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A MULTI-TOUCH 3D SET MODELER FOR DRAMA PRODUCTION Maarten Cardinaels 1 , Karel Frederix 1 , Johan Nulens 1 , Dieter Van Rijsselbergen³, Maarten Verwaest², Philippe Bekaert 1 1 Hasselt University – tUL – IBBT Expertise Center for Digital Media Wetenschapspark 2, 3590 Diepenbeek, Belgium, ²VRT-medialab, Ghent, and ³Ghent University – IBBT – MMLab, Ghent, Belgium ABSTRACT In contrast to other industries, the media industry and in particular television has not yet been optimized by advanced techniques such as virtual modeling in the pre-production stage. As a consequence, most of the creative decisions in television productions are taken at production time, rendering the production stage more labor intensive than it perhaps should be. We are convinced that television production can also benefit from virtual modeling techniques in pre-production. To this end, we developed an integrated modeling tool for drama production. This tool allows directors to pre-visualize drama scenes in 3D using an intuitive multi-touch interface. Multi-touch technology allows a very intuitive and user-friendly interface for manipulating 3D scenery - no previous expertise in 3D modeling is required and the learning curve is flat and short. Using nothing more than hands and fingers on the multi-touch table, directors manipulate characters, props, cameras and microphones. INTRODUCTION The media-industry, and in particular television is characterised by typical manufacturing processes. On par with any other industry, its production processes are preceded by design and development. But, in contrast to other industries, audiovisual engineering has not yet been optimized by advanced techniques such as virtual modeling. These techniques render a fairly exact model of the finished product and are intended to bring forward the phase of trial-and- error from the production to the engineering process. Script editing is still the basic process by which audiovisual material is engineered. Being in fact a textual representation, the script contains a relatively small fraction of the entire decision process which is required to realise a drama episode. The workflow in common drama production can be roughly divided in seven stages, which we call the drama production pipeline . First of all, a scenario has to be written. This is usually done for a number of episodes at once. In a second stage, Figure 1 – Virtual model of a drama set and characters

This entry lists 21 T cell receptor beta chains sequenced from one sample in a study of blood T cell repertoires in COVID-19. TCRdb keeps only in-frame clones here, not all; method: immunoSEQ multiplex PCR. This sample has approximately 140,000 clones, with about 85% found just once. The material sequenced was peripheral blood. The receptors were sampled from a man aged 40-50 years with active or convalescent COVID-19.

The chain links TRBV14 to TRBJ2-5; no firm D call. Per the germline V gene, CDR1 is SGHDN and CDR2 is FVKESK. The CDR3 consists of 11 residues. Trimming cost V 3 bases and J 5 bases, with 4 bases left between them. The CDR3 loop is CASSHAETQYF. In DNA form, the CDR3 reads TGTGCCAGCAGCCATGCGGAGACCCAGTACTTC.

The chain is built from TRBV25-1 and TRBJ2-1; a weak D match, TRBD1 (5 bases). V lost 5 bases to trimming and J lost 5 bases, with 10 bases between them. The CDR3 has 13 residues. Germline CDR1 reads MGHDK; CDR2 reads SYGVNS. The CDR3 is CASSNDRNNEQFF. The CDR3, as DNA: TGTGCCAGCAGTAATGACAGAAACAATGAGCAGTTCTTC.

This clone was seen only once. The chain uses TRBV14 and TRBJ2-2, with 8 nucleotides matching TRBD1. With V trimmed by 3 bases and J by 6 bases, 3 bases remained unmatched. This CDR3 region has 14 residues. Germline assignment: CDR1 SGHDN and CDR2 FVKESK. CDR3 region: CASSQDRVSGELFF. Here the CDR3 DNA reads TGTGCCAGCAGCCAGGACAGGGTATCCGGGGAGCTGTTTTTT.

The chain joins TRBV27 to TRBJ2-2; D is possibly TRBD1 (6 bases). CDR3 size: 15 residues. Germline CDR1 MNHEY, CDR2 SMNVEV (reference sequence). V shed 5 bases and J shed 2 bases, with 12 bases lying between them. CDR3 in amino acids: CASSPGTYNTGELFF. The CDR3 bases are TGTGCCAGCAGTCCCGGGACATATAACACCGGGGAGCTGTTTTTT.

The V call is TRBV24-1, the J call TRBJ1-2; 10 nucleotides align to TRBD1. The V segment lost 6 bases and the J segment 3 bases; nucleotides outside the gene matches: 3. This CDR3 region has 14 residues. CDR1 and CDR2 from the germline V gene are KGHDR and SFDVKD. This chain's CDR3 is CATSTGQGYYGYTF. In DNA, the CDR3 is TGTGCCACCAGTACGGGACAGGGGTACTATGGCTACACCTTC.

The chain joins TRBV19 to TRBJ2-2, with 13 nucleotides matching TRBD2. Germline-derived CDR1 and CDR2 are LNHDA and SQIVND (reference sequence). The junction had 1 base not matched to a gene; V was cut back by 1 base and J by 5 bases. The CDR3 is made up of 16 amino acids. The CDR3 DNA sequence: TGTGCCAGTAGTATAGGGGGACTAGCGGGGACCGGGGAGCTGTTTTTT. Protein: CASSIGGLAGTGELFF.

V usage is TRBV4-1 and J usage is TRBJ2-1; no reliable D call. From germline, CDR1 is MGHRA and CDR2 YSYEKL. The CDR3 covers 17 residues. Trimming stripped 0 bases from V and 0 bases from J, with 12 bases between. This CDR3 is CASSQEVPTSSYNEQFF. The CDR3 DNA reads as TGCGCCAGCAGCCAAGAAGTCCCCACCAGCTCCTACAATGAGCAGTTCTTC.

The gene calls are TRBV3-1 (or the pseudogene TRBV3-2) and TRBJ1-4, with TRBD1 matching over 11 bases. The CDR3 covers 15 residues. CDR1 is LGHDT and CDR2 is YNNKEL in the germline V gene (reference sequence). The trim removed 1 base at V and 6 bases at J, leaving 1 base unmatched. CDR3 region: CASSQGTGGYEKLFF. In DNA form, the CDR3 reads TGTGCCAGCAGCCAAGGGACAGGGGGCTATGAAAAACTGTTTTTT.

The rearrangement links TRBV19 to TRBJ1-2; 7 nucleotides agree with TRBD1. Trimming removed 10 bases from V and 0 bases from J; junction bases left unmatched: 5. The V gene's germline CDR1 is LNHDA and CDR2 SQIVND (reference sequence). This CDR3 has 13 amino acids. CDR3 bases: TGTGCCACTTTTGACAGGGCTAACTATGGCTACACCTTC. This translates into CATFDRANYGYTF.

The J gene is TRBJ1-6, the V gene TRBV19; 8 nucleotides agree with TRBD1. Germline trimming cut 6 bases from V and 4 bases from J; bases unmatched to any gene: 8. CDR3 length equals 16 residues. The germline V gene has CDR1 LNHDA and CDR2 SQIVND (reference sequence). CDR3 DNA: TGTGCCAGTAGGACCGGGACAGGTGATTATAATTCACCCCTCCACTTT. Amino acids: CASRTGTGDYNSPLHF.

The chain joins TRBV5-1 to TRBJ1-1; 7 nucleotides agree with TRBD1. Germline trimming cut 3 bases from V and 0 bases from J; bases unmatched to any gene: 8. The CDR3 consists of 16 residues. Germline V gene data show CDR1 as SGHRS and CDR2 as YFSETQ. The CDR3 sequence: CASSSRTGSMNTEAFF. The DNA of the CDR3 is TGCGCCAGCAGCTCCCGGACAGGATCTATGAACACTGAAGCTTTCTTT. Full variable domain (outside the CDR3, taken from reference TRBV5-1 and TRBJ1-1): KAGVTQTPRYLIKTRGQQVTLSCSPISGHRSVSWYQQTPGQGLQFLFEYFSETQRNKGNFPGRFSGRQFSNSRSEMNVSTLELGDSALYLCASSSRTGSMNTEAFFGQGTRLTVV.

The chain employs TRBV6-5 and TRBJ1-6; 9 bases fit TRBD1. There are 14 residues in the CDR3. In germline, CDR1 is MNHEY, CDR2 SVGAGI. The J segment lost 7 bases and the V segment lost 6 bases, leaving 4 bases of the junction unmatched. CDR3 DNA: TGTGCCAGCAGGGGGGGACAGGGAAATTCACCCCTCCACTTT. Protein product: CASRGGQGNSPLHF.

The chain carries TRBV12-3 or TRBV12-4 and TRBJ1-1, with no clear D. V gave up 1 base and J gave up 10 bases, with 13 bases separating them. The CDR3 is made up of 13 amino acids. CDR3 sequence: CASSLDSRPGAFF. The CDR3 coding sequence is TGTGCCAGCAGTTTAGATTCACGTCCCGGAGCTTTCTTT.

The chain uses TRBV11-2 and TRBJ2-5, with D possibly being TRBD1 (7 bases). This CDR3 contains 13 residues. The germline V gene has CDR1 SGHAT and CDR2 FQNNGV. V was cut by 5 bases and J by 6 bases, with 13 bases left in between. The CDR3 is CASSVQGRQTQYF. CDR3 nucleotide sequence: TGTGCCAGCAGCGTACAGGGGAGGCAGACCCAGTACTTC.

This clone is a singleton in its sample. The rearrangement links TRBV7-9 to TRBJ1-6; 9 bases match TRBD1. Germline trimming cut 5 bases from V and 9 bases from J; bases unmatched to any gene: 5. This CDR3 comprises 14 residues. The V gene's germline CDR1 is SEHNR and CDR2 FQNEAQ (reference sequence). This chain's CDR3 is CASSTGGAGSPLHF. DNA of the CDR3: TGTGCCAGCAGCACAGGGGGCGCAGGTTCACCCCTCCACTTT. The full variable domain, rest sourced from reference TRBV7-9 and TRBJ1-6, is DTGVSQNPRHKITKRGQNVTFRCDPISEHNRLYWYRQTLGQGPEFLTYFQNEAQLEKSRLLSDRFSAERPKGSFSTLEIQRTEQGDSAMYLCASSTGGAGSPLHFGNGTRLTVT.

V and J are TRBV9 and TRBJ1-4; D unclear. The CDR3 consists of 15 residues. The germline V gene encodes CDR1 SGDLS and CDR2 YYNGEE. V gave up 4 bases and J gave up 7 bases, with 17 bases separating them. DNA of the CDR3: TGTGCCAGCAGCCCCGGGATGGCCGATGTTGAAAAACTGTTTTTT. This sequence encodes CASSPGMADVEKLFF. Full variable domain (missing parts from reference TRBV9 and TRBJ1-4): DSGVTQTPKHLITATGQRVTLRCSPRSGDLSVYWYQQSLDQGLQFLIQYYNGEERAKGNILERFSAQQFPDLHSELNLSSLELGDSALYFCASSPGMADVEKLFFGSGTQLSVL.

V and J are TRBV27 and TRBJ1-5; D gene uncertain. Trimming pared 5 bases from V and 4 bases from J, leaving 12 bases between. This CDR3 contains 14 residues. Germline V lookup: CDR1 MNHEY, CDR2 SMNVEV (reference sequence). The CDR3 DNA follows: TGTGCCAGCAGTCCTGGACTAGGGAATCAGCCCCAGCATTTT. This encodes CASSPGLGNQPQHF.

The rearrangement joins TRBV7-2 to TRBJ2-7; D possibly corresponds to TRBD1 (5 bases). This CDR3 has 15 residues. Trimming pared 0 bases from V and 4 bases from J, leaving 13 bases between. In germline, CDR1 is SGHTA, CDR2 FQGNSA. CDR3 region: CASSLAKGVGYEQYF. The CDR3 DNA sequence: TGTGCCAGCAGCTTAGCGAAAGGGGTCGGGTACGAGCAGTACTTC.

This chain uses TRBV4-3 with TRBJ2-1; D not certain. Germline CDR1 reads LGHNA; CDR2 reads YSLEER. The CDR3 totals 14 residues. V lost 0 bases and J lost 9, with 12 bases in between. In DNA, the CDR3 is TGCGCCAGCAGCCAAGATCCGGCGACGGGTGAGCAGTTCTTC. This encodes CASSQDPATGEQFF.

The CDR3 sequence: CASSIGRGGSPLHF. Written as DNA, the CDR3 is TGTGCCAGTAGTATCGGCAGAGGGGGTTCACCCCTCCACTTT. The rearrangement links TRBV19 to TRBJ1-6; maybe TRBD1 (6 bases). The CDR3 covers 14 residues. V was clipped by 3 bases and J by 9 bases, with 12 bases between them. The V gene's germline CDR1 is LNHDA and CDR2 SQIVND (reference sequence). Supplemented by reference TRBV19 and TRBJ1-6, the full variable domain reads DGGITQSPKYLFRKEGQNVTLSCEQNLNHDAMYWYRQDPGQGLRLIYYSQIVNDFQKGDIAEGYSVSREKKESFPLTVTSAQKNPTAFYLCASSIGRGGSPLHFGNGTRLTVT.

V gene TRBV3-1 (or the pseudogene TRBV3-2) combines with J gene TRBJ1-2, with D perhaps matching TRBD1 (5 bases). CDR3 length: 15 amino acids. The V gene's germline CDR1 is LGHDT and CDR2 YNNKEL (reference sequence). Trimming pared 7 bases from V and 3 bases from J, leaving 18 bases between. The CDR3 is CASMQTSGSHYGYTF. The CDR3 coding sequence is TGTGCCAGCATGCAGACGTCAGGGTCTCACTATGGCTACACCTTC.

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a synopsis writer cuts episodes up in scenes. After that, the dialogue scripts need to be written, before a shooting script can be created. The next step is to do the actual shooting. When all the shooting is finished, the recorded material will be quality assured before finally being sent to an editing station.
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